Specific examples provided by physicians include:
- Failure to achieve target TSH levels in a thyroid cancer patient, an important goal to prevent tumor recurrence, due to the sub-potency of a substituted thyroxine preparation;
- Reoccurrence of heart disease symptoms, which abated after switching back to the original name brand preparation;
- Previously stable hypothyroidism becoming unstable on a new preparation; and
- Development of atrial fibrillation in a thyroid cancer patient due to the super-potency of a substituted preparation.
“The three endocrine societies have been voicing their concerns to the FDA for more than two years,” says Gregory Brent, MD, the ATA’s secretary & chief operating officer and professor of medicine and physiology, David Geffen School of Medicine at UCLA. “The primary concern, reiterated during the public comment period at this meeting, is that the method used by the FDA to compare the different levothyroxine products — and which has identified them as equivalent — is not sensitive enough to detect important differences in levothyroxine preparations.”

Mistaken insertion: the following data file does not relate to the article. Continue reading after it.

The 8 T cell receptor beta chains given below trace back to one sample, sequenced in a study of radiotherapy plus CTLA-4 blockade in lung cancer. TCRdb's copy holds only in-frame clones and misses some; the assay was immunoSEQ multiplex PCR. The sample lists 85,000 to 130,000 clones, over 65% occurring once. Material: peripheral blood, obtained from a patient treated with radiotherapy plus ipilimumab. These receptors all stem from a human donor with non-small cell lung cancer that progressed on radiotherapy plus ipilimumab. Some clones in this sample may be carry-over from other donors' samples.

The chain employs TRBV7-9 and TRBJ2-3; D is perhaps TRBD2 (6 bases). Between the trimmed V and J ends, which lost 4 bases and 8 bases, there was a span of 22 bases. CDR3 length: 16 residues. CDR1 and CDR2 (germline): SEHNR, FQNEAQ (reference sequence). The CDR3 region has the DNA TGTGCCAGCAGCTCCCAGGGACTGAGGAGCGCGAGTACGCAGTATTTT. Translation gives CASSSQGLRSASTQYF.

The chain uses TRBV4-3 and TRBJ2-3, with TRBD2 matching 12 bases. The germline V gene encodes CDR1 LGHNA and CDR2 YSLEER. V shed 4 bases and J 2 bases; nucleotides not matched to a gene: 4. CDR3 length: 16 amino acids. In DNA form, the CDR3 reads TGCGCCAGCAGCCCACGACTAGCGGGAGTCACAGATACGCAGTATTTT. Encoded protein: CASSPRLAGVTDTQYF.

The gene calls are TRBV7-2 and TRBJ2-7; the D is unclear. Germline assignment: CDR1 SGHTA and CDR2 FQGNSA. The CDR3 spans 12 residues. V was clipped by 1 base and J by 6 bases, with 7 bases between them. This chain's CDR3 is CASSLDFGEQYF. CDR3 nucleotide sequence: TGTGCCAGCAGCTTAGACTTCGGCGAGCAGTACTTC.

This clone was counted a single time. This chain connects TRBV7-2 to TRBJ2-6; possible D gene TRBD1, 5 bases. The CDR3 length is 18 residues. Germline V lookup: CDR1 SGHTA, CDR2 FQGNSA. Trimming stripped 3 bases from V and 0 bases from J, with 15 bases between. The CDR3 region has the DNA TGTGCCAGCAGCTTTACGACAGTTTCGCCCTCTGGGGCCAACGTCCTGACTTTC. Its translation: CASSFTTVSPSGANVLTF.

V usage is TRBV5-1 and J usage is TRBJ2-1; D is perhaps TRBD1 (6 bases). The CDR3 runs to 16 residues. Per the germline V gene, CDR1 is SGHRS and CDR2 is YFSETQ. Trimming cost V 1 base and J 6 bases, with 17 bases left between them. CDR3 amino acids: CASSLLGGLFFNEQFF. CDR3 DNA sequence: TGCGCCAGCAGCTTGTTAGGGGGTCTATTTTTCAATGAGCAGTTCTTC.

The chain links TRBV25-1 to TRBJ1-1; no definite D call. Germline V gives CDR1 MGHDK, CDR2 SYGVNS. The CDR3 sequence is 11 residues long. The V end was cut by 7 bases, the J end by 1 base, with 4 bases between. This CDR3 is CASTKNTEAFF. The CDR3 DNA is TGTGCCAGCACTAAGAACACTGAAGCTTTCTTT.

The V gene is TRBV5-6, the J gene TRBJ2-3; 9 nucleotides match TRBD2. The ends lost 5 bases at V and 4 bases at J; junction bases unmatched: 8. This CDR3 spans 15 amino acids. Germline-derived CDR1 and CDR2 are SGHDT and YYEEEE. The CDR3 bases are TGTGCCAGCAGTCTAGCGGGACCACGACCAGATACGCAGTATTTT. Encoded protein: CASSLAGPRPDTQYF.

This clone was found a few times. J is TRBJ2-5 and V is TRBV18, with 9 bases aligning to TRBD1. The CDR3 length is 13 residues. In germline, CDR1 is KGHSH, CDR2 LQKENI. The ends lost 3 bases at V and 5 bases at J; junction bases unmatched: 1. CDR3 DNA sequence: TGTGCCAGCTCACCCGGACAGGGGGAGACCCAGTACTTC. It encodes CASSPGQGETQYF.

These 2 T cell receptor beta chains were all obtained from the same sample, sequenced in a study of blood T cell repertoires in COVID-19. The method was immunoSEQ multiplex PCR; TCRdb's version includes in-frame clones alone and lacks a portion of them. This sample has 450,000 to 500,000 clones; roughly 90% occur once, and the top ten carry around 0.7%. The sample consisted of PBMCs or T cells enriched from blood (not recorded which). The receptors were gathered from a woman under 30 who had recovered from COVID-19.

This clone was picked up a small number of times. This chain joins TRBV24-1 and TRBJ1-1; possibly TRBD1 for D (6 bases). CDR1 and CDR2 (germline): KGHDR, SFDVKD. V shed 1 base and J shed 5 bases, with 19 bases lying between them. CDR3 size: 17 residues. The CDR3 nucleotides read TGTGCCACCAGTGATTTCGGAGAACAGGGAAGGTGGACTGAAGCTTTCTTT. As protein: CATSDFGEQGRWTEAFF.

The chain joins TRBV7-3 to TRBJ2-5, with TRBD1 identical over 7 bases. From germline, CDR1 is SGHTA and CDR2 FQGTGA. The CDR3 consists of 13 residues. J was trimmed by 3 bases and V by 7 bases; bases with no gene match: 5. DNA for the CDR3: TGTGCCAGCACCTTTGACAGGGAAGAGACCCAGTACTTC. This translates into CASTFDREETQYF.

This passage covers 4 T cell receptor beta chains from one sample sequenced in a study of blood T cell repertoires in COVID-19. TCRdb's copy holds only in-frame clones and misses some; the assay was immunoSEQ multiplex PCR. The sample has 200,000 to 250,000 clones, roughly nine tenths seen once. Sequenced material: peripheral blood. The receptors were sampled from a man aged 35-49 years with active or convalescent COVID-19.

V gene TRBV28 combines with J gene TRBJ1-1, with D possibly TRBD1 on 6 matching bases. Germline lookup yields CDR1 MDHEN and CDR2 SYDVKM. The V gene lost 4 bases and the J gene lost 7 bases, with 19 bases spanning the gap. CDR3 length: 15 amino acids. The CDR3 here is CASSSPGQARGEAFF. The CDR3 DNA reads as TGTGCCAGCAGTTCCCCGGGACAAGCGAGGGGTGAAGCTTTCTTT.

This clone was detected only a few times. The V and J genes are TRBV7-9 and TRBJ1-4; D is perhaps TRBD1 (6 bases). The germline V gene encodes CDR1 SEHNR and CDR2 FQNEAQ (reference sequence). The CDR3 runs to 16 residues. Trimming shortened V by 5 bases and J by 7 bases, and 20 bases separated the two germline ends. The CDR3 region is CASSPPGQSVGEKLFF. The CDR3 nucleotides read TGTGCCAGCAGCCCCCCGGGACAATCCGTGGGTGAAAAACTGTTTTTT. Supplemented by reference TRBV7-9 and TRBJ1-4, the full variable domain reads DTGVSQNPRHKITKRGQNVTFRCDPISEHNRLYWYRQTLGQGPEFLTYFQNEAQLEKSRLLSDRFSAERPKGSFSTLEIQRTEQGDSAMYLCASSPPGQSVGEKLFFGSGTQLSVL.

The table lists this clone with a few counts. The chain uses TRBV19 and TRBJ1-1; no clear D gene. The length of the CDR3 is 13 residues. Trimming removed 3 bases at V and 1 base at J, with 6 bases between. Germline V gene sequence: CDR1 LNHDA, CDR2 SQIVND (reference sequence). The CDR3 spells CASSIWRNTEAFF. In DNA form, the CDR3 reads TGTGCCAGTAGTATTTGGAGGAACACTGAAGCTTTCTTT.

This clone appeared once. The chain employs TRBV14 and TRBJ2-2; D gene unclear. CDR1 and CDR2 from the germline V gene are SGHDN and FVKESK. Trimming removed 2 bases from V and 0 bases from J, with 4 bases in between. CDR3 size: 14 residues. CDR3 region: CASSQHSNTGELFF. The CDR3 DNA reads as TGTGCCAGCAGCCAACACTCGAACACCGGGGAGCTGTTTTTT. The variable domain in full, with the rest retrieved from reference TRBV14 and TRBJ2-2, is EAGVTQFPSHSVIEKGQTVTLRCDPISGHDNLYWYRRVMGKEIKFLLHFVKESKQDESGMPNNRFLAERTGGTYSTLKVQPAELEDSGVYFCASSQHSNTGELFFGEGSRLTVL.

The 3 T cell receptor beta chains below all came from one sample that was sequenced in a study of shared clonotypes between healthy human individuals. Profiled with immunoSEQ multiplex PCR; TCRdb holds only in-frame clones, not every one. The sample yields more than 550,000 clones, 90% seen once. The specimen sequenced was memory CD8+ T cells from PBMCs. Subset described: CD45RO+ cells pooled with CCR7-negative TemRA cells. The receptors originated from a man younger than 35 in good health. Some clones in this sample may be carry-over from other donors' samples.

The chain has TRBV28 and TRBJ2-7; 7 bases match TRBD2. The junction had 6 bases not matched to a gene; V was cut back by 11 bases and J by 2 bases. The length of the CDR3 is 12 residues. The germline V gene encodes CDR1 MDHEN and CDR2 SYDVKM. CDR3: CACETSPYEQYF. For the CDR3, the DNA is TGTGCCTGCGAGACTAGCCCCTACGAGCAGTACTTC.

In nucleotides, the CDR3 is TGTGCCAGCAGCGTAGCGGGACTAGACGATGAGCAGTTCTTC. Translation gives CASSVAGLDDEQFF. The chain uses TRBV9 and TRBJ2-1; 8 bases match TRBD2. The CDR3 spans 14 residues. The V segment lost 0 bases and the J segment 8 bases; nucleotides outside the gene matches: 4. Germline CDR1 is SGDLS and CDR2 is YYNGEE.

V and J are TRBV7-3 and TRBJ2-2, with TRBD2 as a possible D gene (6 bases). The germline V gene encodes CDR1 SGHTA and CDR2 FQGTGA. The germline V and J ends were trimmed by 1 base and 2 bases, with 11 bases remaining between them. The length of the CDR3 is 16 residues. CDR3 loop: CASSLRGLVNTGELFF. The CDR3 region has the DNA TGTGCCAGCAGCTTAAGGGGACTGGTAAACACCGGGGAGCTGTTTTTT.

“While the meeting was a step in the right direction, we hope that our ongoing collaboration with the ATA will effectively address our concerns about the FDA’s current approach to assessing bioequivalence,” said AACE Representative Jeffrey Garber, MD, treasurer of AACE and chief of endocrinology at Harvard Vanguard Medical Associates, Boston.
The societies also contend that that the FDA policy generates additional cost and inconvenience because patients are encouraged to return for additional blood tests and clinical assessment to determine the need for potential dose adjustments after being switched to a different levothyroxine preparation. Moreover, the thyroid experts pointed out that the FDA is not using the TSH test to assess and adjust levothyroxine dose in patients.